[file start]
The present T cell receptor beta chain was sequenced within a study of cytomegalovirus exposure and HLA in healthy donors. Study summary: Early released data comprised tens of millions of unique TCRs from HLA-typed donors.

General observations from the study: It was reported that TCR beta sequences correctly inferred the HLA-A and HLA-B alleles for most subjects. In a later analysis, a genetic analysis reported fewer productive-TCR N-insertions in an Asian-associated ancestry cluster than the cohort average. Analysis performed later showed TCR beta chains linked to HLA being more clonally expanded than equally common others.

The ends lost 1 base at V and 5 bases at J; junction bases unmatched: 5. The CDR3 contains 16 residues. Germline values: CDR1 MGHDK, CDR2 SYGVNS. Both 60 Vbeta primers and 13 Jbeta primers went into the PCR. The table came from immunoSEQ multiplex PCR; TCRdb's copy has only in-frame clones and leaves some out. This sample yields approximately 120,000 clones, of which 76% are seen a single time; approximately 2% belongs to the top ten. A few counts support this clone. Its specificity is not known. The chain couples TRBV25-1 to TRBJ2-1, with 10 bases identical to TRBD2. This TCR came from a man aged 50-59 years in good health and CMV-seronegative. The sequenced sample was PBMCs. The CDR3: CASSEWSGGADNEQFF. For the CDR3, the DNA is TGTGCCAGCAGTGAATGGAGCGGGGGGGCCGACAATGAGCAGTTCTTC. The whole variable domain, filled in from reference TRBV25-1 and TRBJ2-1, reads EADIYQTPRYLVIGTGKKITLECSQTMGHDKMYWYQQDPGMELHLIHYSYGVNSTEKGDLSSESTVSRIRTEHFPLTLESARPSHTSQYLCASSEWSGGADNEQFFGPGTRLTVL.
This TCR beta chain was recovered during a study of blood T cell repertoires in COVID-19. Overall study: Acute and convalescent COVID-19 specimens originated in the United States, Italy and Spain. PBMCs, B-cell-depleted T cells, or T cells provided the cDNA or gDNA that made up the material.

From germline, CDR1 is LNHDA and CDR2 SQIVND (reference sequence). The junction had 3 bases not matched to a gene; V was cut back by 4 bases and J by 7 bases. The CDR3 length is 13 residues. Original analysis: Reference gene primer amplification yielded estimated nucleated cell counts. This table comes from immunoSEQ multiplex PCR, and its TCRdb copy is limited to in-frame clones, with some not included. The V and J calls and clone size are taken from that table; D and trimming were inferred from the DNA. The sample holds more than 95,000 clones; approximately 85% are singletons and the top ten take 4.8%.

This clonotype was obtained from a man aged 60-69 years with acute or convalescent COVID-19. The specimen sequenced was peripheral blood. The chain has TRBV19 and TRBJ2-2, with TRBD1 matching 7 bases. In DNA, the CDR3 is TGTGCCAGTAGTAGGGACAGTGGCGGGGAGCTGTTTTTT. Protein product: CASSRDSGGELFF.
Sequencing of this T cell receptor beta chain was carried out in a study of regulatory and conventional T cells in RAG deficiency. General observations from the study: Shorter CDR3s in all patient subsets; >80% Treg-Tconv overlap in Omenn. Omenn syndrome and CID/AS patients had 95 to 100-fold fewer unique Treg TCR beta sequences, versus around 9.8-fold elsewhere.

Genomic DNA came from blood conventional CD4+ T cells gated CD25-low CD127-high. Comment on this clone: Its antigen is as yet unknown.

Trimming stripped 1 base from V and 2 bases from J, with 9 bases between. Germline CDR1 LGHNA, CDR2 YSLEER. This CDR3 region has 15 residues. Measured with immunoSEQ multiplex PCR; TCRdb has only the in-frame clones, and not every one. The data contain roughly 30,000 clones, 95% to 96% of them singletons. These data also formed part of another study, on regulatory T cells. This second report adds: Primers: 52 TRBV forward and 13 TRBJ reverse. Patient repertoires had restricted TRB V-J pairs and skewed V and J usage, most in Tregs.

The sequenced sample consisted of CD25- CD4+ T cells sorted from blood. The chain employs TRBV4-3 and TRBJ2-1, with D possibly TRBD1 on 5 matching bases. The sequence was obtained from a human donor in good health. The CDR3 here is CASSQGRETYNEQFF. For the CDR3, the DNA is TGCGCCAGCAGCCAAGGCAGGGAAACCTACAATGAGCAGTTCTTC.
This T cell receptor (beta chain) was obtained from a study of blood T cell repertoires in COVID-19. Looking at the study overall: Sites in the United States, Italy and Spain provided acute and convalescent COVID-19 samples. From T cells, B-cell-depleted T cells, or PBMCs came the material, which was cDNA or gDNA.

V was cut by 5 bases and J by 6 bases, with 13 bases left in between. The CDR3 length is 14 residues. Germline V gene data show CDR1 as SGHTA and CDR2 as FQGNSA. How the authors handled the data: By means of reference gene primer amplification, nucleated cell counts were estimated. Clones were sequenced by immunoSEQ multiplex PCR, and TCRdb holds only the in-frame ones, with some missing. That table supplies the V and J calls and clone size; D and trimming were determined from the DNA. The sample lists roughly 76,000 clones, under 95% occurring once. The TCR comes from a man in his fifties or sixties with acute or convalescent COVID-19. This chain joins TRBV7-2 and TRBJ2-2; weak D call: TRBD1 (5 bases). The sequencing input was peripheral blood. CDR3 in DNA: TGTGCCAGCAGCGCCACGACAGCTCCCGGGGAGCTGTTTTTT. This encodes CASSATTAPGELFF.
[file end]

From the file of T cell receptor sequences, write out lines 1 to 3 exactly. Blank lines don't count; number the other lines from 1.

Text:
The present T cell receptor beta chain was sequenced within a study of cytomegalovirus exposure and HLA in healthy donors. Study summary: Early released data comprised tens of millions of unique TCRs from HLA-typed donors.

General observations from the study: It was reported that TCR beta sequences correctly inferred the HLA-A and HLA-B alleles for most subjects. In a later analysis, a genetic analysis reported fewer productive-TCR N-insertions in an Asian-associated ancestry cluster than the cohort average. Analysis performed later showed TCR beta chains linked to HLA being more clonally expanded than equally common others.

The ends lost 1 base at V and 5 bases at J; junction bases unmatched: 5. The CDR3 contains 16 residues. Germline values: CDR1 MGHDK, CDR2 SYGVNS. Both 60 Vbeta primers and 13 Jbeta primers went into the PCR. The table came from immunoSEQ multiplex PCR; TCRdb's copy has only in-frame clones and leaves some out. This sample yields approximately 120,000 clones, of which 76% are seen a single time; approximately 2% belongs to the top ten. A few counts support this clone. Its specificity is not known. The chain couples TRBV25-1 to TRBJ2-1, with 10 bases identical to TRBD2. This TCR came from a man aged 50-59 years in good health and CMV-seronegative. The sequenced sample was PBMCs. The CDR3: CASSEWSGGADNEQFF. For the CDR3, the DNA is TGTGCCAGCAGTGAATGGAGCGGGGGGGCCGACAATGAGCAGTTCTTC. The whole variable domain, filled in from reference TRBV25-1 and TRBJ2-1, reads EADIYQTPRYLVIGTGKKITLECSQTMGHDKMYWYQQDPGMELHLIHYSYGVNSTEKGDLSSESTVSRIRTEHFPLTLESARPSHTSQYLCASSEWSGGADNEQFFGPGTRLTVL.